This medication can decrease bone formation, which could lead to osteoporosis, especially with long-term use. Talk with your doctor about your specific risk of bone loss while receiving triamcinolone injection.

Steroids can affect growth in children. Talk with your doctor if you think your child is not growing at a normal rate while using this medication.

How is triamcinolone injection given?

Triamcinolone injection is given as an injection into a joint or soft tissue (such as a psoriasis lesion). Your doctor, nurse, or other healthcare provider will give you this injection. You will receive this injection in a clinic or hospital setting.

Steroids can lower the blood cells that help your body fight infections. This can make it easier for you to get sick from being around others who are ill, or from bacteria in a skin wound. Steroids can also slow the healing of skin wounds. Use caution to prevent illness, infection, or injury.

If you need to have any type of surgery, tell the surgeon ahead of time if you have recently received a triamcinolone injection injection.

Long-term use of steroids can cause harmful effects on the eyes, such as glaucoma or cataracts. If you receive triamcinolone injection for longer than 6 weeks, your doctor may want you to have regular eye exams.

Steroid medications should not be stopped suddenly. You may need to receive less and less before you are taken off the medication completely.

Your doctor may instruct you to limit your salt intake while you are receiving triamcinolone injection. You may also need to take potassium supplements. Follow your doctor's instructions.

This medication can cause you to have unusual results with certain medical tests. Tell any doctor who treats you that you are being treated with triamcinolone injection.

What happens if I miss a dose?

Call your doctor for instructions if you miss an appointment for your injection.

What happens if I overdose?

Seek emergency medical attention if you think you have received too much of this medicine.

Since this medication is given by a healthcare professional, an acute overdose is unlikely to occur.

What should I avoid while receiving U-Tri-Lone (triamcinolone (injection))?

Do not receive a "live" vaccine while you are being treated with triamcinolone injection. The live vaccine may not work as well during this time, and may not fully protect you from disease.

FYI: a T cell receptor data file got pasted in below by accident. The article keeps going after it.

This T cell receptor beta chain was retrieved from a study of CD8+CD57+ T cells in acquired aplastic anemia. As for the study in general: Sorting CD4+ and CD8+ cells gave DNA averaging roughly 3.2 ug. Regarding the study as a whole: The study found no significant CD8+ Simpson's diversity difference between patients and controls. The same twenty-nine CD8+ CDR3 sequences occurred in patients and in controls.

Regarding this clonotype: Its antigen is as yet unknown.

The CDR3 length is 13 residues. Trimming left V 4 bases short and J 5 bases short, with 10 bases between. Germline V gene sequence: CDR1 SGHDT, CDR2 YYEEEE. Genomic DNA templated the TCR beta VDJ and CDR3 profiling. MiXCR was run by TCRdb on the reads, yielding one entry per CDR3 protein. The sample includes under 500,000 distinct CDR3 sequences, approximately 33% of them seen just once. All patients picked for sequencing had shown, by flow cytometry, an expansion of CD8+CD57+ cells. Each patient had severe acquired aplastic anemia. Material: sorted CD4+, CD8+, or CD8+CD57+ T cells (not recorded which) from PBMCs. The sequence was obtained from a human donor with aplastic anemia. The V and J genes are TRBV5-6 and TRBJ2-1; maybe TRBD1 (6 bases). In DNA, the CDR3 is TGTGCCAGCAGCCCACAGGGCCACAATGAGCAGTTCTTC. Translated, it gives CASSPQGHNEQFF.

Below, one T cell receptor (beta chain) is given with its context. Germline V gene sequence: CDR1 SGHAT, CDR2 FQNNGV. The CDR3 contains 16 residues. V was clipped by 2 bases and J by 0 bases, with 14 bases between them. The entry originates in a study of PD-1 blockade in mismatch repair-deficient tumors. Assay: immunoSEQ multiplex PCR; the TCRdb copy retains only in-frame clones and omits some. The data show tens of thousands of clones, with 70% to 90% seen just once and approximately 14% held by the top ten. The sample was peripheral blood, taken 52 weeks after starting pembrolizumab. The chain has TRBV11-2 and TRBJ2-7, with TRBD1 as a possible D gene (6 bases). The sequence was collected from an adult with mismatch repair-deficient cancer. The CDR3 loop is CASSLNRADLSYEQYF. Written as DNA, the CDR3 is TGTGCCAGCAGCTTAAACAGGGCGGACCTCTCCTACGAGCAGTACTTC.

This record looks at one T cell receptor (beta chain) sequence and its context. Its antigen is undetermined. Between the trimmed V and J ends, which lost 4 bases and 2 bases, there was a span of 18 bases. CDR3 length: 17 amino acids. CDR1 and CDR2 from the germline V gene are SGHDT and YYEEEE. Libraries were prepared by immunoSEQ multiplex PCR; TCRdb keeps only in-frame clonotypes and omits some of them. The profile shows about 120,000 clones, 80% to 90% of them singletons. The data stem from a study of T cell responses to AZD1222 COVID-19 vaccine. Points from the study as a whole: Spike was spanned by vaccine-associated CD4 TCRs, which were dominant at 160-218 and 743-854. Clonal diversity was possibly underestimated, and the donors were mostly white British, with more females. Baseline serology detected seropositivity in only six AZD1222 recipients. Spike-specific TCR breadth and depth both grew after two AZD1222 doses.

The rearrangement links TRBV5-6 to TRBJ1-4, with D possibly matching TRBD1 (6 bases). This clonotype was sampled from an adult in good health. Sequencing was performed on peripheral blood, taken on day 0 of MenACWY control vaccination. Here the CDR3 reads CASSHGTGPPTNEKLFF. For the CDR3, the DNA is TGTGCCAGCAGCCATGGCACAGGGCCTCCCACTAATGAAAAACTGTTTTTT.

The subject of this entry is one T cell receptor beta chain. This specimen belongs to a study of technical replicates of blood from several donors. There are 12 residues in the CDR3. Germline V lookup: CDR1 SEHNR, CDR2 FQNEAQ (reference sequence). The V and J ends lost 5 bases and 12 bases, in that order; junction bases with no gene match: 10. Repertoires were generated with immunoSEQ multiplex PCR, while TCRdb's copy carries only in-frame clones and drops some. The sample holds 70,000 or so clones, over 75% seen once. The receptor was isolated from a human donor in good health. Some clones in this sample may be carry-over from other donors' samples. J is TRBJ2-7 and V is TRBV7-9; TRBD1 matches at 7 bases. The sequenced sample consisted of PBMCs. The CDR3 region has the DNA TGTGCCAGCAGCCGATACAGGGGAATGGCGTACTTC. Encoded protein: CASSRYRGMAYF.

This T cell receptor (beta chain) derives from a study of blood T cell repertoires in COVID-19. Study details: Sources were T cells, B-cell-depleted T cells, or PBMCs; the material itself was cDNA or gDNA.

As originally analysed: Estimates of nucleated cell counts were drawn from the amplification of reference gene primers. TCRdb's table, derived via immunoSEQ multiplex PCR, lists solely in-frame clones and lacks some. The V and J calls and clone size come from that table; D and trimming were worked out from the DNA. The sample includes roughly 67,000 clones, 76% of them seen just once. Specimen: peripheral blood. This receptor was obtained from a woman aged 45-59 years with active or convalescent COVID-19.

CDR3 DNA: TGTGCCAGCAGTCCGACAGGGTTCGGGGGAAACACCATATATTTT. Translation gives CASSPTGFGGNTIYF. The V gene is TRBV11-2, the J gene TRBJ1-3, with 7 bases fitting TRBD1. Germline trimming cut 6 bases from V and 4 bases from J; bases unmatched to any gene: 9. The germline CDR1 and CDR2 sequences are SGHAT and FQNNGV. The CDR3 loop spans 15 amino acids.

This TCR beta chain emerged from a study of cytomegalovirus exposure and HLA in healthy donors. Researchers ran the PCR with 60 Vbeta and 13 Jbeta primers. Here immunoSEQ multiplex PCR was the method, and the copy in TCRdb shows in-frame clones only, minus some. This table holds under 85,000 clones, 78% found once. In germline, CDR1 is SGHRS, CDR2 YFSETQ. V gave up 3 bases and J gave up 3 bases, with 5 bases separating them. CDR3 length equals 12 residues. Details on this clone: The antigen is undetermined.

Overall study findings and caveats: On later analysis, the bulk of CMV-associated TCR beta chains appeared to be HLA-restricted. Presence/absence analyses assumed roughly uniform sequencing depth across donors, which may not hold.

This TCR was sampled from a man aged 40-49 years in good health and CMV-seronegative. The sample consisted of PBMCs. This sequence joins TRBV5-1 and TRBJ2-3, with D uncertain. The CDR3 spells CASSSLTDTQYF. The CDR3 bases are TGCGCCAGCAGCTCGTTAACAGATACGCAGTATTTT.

Avoid being near people who are sick or have infections. Call your doctor for preventive treatment if you are exposed to chicken pox or measles. These conditions can be serious or even fatal in people who are using steroids.

U-Tri-Lone (triamcinolone (injection)) side effects

Get emergency medical help if you have any of these signs of an allergic reaction: hives; difficulty breathing; swelling of your face, lips, tongue, or throat. Call your doctor at once if you have any of these serious side effects:
  • fast, slow, or uneven heart rate;

  • feeling short of breath, even with mild exertion;

  • swelling, rapid weight gain;

  • increased blood pressure (severe headache, blurred vision, trouble concentrating, chest pain, numbness, seizure);

  • problems with your vision;

  • eye swelling, redness, discomfort, or drainage (may be signs of infection);

  • severe depression, changes in mood or behavior;

  • seizure (convulsions); or

  • muscle pain, tenderness, or weakness.

Less serious side effects may include:

  • nausea, bloating, appetite changes;

  • stomach or side pain;

  • headache, sleep problems (insomnia);

  • acne, scaling, or other skin changes;

  • a wound that is slow to heal;

  • thinning hair;

  • bruising or swelling;

  • sweating more than usual; or

  • irregular menstrual periods.

This is not a complete list of side effects and others may occur. Tell your doctor about any unusual or bothersome side effect. You may report side effects to FDA at 1-800-FDA-1088.

What other drugs will affect U-Tri-Lone (triamcinolone (injection))?